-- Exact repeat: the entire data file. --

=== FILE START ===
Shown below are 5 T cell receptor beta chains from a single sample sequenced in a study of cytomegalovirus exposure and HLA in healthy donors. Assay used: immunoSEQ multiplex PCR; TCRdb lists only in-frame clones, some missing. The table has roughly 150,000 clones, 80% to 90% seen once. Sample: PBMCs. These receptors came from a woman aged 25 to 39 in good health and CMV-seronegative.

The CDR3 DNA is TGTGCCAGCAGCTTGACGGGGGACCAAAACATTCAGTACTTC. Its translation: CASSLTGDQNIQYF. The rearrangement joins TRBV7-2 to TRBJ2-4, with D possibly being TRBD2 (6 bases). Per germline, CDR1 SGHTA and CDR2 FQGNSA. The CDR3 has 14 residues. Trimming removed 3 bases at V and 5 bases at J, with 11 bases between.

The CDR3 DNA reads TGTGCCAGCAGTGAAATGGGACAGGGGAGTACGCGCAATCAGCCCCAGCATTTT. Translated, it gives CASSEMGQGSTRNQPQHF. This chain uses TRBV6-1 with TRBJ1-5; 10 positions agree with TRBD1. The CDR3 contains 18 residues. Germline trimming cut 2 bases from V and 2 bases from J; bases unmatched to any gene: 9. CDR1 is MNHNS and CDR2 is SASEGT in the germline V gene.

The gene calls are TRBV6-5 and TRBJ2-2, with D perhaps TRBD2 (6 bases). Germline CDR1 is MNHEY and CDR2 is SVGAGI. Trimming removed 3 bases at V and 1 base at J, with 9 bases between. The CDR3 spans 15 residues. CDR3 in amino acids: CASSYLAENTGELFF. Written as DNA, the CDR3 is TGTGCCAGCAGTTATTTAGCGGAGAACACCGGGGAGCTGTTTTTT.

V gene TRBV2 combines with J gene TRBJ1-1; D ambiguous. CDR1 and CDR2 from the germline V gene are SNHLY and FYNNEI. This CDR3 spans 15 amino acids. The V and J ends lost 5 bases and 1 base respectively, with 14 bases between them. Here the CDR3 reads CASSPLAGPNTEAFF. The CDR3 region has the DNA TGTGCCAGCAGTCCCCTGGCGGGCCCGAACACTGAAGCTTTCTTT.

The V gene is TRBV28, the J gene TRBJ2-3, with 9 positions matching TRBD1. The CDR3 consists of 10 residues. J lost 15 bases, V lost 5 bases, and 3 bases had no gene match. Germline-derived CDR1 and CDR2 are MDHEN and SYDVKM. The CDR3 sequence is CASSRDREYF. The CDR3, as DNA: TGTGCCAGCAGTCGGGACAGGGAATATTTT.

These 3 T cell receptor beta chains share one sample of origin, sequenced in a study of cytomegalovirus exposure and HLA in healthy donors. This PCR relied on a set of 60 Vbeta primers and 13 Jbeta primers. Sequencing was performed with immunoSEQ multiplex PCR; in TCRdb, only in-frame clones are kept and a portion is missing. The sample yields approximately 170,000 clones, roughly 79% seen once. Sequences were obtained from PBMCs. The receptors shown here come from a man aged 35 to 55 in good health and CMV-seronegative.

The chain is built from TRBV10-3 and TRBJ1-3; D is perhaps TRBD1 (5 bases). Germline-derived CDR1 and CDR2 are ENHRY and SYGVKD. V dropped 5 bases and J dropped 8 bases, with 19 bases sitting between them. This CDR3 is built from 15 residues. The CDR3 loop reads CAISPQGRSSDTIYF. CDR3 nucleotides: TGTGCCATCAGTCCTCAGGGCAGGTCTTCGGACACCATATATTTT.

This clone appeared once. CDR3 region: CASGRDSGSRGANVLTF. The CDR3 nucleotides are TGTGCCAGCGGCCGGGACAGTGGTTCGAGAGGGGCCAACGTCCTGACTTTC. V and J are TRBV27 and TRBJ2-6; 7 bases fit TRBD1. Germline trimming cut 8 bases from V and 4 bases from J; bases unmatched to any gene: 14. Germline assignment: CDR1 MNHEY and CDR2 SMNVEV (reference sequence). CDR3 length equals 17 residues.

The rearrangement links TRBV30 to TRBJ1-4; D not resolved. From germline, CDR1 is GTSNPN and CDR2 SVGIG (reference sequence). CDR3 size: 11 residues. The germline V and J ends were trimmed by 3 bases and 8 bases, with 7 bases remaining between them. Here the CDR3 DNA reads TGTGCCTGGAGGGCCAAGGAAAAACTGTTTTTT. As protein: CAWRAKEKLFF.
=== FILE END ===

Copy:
Shown below are 5 T cell receptor beta chains from a single sample sequenced in a study of cytomegalovirus exposure and HLA in healthy donors. Assay used: immunoSEQ multiplex PCR; TCRdb lists only in-frame clones, some missing. The table has roughly 150,000 clones, 80% to 90% seen once. Sample: PBMCs. These receptors came from a woman aged 25 to 39 in good health and CMV-seronegative.

The CDR3 DNA is TGTGCCAGCAGCTTGACGGGGGACCAAAACATTCAGTACTTC. Its translation: CASSLTGDQNIQYF. The rearrangement joins TRBV7-2 to TRBJ2-4, with D possibly being TRBD2 (6 bases). Per germline, CDR1 SGHTA and CDR2 FQGNSA. The CDR3 has 14 residues. Trimming removed 3 bases at V and 5 bases at J, with 11 bases between.

The CDR3 DNA reads TGTGCCAGCAGTGAAATGGGACAGGGGAGTACGCGCAATCAGCCCCAGCATTTT. Translated, it gives CASSEMGQGSTRNQPQHF. This chain uses TRBV6-1 with TRBJ1-5; 10 positions agree with TRBD1. The CDR3 contains 18 residues. Germline trimming cut 2 bases from V and 2 bases from J; bases unmatched to any gene: 9. CDR1 is MNHNS and CDR2 is SASEGT in the germline V gene.

The gene calls are TRBV6-5 and TRBJ2-2, with D perhaps TRBD2 (6 bases). Germline CDR1 is MNHEY and CDR2 is SVGAGI. Trimming removed 3 bases at V and 1 base at J, with 9 bases between. The CDR3 spans 15 residues. CDR3 in amino acids: CASSYLAENTGELFF. Written as DNA, the CDR3 is TGTGCCAGCAGTTATTTAGCGGAGAACACCGGGGAGCTGTTTTTT.

V gene TRBV2 combines with J gene TRBJ1-1; D ambiguous. CDR1 and CDR2 from the germline V gene are SNHLY and FYNNEI. This CDR3 spans 15 amino acids. The V and J ends lost 5 bases and 1 base respectively, with 14 bases between them. Here the CDR3 reads CASSPLAGPNTEAFF. The CDR3 region has the DNA TGTGCCAGCAGTCCCCTGGCGGGCCCGAACACTGAAGCTTTCTTT.

The V gene is TRBV28, the J gene TRBJ2-3, with 9 positions matching TRBD1. The CDR3 consists of 10 residues. J lost 15 bases, V lost 5 bases, and 3 bases had no gene match. Germline-derived CDR1 and CDR2 are MDHEN and SYDVKM. The CDR3 sequence is CASSRDREYF. The CDR3, as DNA: TGTGCCAGCAGTCGGGACAGGGAATATTTT.

These 3 T cell receptor beta chains share one sample of origin, sequenced in a study of cytomegalovirus exposure and HLA in healthy donors. This PCR relied on a set of 60 Vbeta primers and 13 Jbeta primers. Sequencing was performed with immunoSEQ multiplex PCR; in TCRdb, only in-frame clones are kept and a portion is missing. The sample yields approximately 170,000 clones, roughly 79% seen once. Sequences were obtained from PBMCs. The receptors shown here come from a man aged 35 to 55 in good health and CMV-seronegative.

The chain is built from TRBV10-3 and TRBJ1-3; D is perhaps TRBD1 (5 bases). Germline-derived CDR1 and CDR2 are ENHRY and SYGVKD. V dropped 5 bases and J dropped 8 bases, with 19 bases sitting between them. This CDR3 is built from 15 residues. The CDR3 loop reads CAISPQGRSSDTIYF. CDR3 nucleotides: TGTGCCATCAGTCCTCAGGGCAGGTCTTCGGACACCATATATTTT.

This clone appeared once. CDR3 region: CASGRDSGSRGANVLTF. The CDR3 nucleotides are TGTGCCAGCGGCCGGGACAGTGGTTCGAGAGGGGCCAACGTCCTGACTTTC. V and J are TRBV27 and TRBJ2-6; 7 bases fit TRBD1. Germline trimming cut 8 bases from V and 4 bases from J; bases unmatched to any gene: 14. Germline assignment: CDR1 MNHEY and CDR2 SMNVEV (reference sequence). CDR3 length equals 17 residues.

The rearrangement links TRBV30 to TRBJ1-4; D not resolved. From germline, CDR1 is GTSNPN and CDR2 SVGIG (reference sequence). CDR3 size: 11 residues. The germline V and J ends were trimmed by 3 bases and 8 bases, with 7 bases remaining between them. Here the CDR3 DNA reads TGTGCCTGGAGGGCCAAGGAAAAACTGTTTTTT. As protein: CAWRAKEKLFF.